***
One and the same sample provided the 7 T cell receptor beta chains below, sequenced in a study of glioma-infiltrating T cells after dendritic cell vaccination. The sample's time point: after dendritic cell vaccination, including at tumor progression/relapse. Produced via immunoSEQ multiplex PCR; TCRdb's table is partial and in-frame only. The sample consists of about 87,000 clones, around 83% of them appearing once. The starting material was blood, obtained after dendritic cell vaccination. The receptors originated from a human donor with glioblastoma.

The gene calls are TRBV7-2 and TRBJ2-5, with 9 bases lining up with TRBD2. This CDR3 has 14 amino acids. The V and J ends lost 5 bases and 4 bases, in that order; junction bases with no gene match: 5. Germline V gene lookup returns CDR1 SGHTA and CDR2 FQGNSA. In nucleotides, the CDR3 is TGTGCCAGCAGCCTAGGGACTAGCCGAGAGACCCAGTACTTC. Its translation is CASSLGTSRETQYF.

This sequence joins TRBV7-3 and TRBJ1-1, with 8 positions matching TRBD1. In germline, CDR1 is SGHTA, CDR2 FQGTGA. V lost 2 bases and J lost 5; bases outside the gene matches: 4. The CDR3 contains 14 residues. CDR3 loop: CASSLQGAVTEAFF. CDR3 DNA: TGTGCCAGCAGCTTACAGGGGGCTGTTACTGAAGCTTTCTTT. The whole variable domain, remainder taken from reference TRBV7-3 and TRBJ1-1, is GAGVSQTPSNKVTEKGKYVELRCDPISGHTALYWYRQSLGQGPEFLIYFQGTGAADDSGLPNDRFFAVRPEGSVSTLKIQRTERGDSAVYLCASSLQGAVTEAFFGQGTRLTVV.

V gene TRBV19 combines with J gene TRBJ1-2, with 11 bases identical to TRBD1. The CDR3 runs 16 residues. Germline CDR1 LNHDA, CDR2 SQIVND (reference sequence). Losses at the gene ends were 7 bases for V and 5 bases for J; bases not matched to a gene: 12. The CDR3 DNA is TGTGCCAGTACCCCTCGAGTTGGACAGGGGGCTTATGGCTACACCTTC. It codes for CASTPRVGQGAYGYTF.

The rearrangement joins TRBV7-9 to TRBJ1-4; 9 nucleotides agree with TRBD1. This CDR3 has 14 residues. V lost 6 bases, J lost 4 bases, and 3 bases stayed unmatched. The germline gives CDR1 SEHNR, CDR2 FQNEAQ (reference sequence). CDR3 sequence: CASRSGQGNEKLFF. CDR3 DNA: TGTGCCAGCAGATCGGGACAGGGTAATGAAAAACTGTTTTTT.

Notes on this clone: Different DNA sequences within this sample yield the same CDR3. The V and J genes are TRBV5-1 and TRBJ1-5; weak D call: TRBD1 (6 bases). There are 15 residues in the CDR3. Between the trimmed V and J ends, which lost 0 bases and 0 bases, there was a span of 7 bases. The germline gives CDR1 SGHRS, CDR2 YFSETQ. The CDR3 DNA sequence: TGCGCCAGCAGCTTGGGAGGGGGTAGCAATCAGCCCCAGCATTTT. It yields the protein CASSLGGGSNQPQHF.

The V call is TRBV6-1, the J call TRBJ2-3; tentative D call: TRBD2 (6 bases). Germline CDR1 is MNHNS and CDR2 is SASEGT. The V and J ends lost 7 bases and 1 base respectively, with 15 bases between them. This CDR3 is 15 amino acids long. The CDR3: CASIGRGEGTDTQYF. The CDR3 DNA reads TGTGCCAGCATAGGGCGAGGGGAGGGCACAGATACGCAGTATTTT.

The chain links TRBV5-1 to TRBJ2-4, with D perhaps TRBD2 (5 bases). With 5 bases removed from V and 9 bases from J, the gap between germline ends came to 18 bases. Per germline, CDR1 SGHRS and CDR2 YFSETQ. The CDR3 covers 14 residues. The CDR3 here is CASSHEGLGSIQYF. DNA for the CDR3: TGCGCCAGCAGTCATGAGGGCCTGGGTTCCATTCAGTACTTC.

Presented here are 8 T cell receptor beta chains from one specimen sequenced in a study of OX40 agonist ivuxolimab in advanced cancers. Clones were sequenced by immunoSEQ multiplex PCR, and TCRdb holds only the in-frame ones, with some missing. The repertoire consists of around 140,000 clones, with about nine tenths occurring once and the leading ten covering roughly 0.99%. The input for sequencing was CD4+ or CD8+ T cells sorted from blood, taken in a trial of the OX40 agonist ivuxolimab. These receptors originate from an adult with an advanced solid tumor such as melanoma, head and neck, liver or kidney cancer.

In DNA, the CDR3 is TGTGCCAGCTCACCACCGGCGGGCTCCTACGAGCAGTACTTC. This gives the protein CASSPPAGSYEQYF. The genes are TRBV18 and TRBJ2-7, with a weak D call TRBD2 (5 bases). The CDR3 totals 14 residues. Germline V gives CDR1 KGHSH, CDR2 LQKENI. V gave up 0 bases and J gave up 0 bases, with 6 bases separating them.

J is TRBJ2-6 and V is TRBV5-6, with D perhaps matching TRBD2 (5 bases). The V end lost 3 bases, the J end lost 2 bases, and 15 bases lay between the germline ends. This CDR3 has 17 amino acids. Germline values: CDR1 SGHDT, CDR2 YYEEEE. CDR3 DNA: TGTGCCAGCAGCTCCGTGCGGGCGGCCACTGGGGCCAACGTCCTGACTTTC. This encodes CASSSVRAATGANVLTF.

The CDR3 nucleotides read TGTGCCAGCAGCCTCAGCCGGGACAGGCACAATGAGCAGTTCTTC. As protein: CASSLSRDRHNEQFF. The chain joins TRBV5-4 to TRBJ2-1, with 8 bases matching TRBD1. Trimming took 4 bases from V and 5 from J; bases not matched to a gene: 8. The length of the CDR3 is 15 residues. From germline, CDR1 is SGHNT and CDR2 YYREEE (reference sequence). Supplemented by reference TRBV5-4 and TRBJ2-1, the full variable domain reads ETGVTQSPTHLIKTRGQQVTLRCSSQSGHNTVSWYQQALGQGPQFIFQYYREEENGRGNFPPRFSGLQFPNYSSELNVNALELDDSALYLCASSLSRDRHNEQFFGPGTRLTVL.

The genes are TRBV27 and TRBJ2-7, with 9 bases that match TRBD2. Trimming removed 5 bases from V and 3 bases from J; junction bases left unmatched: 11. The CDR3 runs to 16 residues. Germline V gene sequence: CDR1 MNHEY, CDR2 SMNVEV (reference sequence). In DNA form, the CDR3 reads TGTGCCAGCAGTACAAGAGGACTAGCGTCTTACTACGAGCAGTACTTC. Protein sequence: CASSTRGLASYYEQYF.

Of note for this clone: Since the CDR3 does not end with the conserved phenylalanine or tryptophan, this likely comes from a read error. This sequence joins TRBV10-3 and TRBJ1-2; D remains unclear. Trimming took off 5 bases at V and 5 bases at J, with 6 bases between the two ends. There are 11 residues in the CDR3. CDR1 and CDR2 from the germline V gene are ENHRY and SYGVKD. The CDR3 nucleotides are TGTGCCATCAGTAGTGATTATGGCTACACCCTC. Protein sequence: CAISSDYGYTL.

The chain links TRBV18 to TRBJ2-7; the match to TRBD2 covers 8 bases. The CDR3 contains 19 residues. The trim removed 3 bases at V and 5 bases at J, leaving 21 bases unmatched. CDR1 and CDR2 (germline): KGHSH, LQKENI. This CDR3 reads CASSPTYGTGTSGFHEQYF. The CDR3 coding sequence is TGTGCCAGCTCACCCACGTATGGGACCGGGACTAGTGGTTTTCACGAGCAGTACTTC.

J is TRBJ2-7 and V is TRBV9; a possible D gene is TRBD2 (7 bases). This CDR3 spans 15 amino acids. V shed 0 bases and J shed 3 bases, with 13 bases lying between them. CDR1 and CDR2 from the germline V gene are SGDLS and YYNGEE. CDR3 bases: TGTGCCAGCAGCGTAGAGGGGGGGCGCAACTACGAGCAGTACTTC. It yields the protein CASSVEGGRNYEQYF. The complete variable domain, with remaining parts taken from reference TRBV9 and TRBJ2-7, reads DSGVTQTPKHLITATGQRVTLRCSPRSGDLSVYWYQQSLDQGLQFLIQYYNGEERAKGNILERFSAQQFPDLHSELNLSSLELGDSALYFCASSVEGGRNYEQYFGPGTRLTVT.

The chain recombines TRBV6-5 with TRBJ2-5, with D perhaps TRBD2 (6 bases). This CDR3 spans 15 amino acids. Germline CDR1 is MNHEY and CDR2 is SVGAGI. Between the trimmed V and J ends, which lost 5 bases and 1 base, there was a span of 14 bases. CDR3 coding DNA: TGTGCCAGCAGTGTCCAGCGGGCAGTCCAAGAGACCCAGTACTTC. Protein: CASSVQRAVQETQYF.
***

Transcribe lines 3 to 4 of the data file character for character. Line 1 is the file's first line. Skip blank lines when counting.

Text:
This sequence joins TRBV7-3 and TRBJ1-1, with 8 positions matching TRBD1. In germline, CDR1 is SGHTA, CDR2 FQGTGA. V lost 2 bases and J lost 5; bases outside the gene matches: 4. The CDR3 contains 14 residues. CDR3 loop: CASSLQGAVTEAFF. CDR3 DNA: TGTGCCAGCAGCTTACAGGGGGCTGTTACTGAAGCTTTCTTT. The whole variable domain, remainder taken from reference TRBV7-3 and TRBJ1-1, is GAGVSQTPSNKVTEKGKYVELRCDPISGHTALYWYRQSLGQGPEFLIYFQGTGAADDSGLPNDRFFAVRPEGSVSTLKIQRTERGDSAVYLCASSLQGAVTEAFFGQGTRLTVV.

V gene TRBV19 combines with J gene TRBJ1-2, with 11 bases identical to TRBD1. The CDR3 runs 16 residues. Germline CDR1 LNHDA, CDR2 SQIVND (reference sequence). Losses at the gene ends were 7 bases for V and 5 bases for J; bases not matched to a gene: 12. The CDR3 DNA is TGTGCCAGTACCCCTCGAGTTGGACAGGGGGCTTATGGCTACACCTTC. It codes for CASTPRVGQGAYGYTF.